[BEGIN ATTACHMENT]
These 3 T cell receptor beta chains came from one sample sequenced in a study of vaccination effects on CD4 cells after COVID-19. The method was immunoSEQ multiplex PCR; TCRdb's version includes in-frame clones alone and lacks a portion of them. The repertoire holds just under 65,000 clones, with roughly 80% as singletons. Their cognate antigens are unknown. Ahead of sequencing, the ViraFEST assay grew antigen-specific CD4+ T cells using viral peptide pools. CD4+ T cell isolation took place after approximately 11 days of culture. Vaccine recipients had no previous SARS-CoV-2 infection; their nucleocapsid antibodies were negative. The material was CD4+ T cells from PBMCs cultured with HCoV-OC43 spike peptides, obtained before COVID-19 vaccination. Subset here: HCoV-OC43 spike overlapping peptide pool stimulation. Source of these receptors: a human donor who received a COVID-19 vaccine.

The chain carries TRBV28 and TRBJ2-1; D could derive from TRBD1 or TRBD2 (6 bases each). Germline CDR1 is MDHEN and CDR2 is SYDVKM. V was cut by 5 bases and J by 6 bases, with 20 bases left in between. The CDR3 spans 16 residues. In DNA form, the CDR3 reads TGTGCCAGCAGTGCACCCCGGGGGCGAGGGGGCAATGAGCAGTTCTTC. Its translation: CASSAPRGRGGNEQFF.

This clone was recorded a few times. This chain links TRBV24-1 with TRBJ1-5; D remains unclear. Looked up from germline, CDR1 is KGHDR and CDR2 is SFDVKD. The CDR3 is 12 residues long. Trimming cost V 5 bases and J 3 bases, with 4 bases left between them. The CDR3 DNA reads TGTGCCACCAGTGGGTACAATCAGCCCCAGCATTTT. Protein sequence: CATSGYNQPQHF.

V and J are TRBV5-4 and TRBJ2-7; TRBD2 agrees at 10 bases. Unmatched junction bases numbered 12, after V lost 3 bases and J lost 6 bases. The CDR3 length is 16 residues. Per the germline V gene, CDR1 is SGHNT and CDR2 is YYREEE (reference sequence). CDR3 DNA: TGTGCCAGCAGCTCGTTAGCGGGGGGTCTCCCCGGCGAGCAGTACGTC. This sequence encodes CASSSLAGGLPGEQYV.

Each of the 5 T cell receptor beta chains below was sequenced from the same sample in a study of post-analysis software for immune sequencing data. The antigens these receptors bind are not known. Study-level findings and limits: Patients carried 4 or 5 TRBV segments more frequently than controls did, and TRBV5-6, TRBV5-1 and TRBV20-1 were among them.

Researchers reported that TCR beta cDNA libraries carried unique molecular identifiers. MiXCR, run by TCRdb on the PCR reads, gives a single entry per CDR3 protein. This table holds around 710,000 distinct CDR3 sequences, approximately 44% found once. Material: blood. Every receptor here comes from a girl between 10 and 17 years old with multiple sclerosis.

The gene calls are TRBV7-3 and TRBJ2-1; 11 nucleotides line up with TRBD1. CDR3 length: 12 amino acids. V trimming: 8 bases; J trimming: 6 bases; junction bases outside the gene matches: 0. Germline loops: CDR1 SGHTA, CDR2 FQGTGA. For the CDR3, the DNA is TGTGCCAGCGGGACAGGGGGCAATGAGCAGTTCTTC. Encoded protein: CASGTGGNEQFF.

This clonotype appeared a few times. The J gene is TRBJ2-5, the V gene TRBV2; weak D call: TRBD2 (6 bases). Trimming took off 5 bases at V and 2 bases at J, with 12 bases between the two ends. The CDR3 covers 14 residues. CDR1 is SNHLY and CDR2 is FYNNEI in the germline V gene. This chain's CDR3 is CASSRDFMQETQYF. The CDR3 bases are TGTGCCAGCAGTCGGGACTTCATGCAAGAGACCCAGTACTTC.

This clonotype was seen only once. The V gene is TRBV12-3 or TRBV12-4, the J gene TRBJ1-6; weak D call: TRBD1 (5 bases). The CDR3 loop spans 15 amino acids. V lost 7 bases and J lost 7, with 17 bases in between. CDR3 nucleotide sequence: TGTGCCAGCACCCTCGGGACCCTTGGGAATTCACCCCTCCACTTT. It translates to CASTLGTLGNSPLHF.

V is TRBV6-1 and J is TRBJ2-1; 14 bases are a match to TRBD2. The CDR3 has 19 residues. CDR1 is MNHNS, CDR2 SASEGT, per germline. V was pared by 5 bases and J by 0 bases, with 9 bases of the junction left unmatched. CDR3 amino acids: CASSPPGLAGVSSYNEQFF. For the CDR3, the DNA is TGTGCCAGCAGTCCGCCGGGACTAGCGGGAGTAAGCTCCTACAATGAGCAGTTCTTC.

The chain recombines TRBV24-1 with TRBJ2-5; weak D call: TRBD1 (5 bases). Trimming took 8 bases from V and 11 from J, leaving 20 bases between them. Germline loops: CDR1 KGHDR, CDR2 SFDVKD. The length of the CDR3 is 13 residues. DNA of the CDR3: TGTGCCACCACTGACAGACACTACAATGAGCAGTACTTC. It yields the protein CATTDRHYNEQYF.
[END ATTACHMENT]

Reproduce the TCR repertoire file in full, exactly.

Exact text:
These 3 T cell receptor beta chains came from one sample sequenced in a study of vaccination effects on CD4 cells after COVID-19. The method was immunoSEQ multiplex PCR; TCRdb's version includes in-frame clones alone and lacks a portion of them. The repertoire holds just under 65,000 clones, with roughly 80% as singletons. Their cognate antigens are unknown. Ahead of sequencing, the ViraFEST assay grew antigen-specific CD4+ T cells using viral peptide pools. CD4+ T cell isolation took place after approximately 11 days of culture. Vaccine recipients had no previous SARS-CoV-2 infection; their nucleocapsid antibodies were negative. The material was CD4+ T cells from PBMCs cultured with HCoV-OC43 spike peptides, obtained before COVID-19 vaccination. Subset here: HCoV-OC43 spike overlapping peptide pool stimulation. Source of these receptors: a human donor who received a COVID-19 vaccine.

The chain carries TRBV28 and TRBJ2-1; D could derive from TRBD1 or TRBD2 (6 bases each). Germline CDR1 is MDHEN and CDR2 is SYDVKM. V was cut by 5 bases and J by 6 bases, with 20 bases left in between. The CDR3 spans 16 residues. In DNA form, the CDR3 reads TGTGCCAGCAGTGCACCCCGGGGGCGAGGGGGCAATGAGCAGTTCTTC. Its translation: CASSAPRGRGGNEQFF.

This clone was recorded a few times. This chain links TRBV24-1 with TRBJ1-5; D remains unclear. Looked up from germline, CDR1 is KGHDR and CDR2 is SFDVKD. The CDR3 is 12 residues long. Trimming cost V 5 bases and J 3 bases, with 4 bases left between them. The CDR3 DNA reads TGTGCCACCAGTGGGTACAATCAGCCCCAGCATTTT. Protein sequence: CATSGYNQPQHF.

V and J are TRBV5-4 and TRBJ2-7; TRBD2 agrees at 10 bases. Unmatched junction bases numbered 12, after V lost 3 bases and J lost 6 bases. The CDR3 length is 16 residues. Per the germline V gene, CDR1 is SGHNT and CDR2 is YYREEE (reference sequence). CDR3 DNA: TGTGCCAGCAGCTCGTTAGCGGGGGGTCTCCCCGGCGAGCAGTACGTC. This sequence encodes CASSSLAGGLPGEQYV.

Each of the 5 T cell receptor beta chains below was sequenced from the same sample in a study of post-analysis software for immune sequencing data. The antigens these receptors bind are not known. Study-level findings and limits: Patients carried 4 or 5 TRBV segments more frequently than controls did, and TRBV5-6, TRBV5-1 and TRBV20-1 were among them.

Researchers reported that TCR beta cDNA libraries carried unique molecular identifiers. MiXCR, run by TCRdb on the PCR reads, gives a single entry per CDR3 protein. This table holds around 710,000 distinct CDR3 sequences, approximately 44% found once. Material: blood. Every receptor here comes from a girl between 10 and 17 years old with multiple sclerosis.

The gene calls are TRBV7-3 and TRBJ2-1; 11 nucleotides line up with TRBD1. CDR3 length: 12 amino acids. V trimming: 8 bases; J trimming: 6 bases; junction bases outside the gene matches: 0. Germline loops: CDR1 SGHTA, CDR2 FQGTGA. For the CDR3, the DNA is TGTGCCAGCGGGACAGGGGGCAATGAGCAGTTCTTC. Encoded protein: CASGTGGNEQFF.

This clonotype appeared a few times. The J gene is TRBJ2-5, the V gene TRBV2; weak D call: TRBD2 (6 bases). Trimming took off 5 bases at V and 2 bases at J, with 12 bases between the two ends. The CDR3 covers 14 residues. CDR1 is SNHLY and CDR2 is FYNNEI in the germline V gene. This chain's CDR3 is CASSRDFMQETQYF. The CDR3 bases are TGTGCCAGCAGTCGGGACTTCATGCAAGAGACCCAGTACTTC.

This clonotype was seen only once. The V gene is TRBV12-3 or TRBV12-4, the J gene TRBJ1-6; weak D call: TRBD1 (5 bases). The CDR3 loop spans 15 amino acids. V lost 7 bases and J lost 7, with 17 bases in between. CDR3 nucleotide sequence: TGTGCCAGCACCCTCGGGACCCTTGGGAATTCACCCCTCCACTTT. It translates to CASTLGTLGNSPLHF.

V is TRBV6-1 and J is TRBJ2-1; 14 bases are a match to TRBD2. The CDR3 has 19 residues. CDR1 is MNHNS, CDR2 SASEGT, per germline. V was pared by 5 bases and J by 0 bases, with 9 bases of the junction left unmatched. CDR3 amino acids: CASSPPGLAGVSSYNEQFF. For the CDR3, the DNA is TGTGCCAGCAGTCCGCCGGGACTAGCGGGAGTAAGCTCCTACAATGAGCAGTTCTTC.

The chain recombines TRBV24-1 with TRBJ2-5; weak D call: TRBD1 (5 bases). Trimming took 8 bases from V and 11 from J, leaving 20 bases between them. Germline loops: CDR1 KGHDR, CDR2 SFDVKD. The length of the CDR3 is 13 residues. DNA of the CDR3: TGTGCCACCACTGACAGACACTACAATGAGCAGTACTTC. It yields the protein CATTDRHYNEQYF.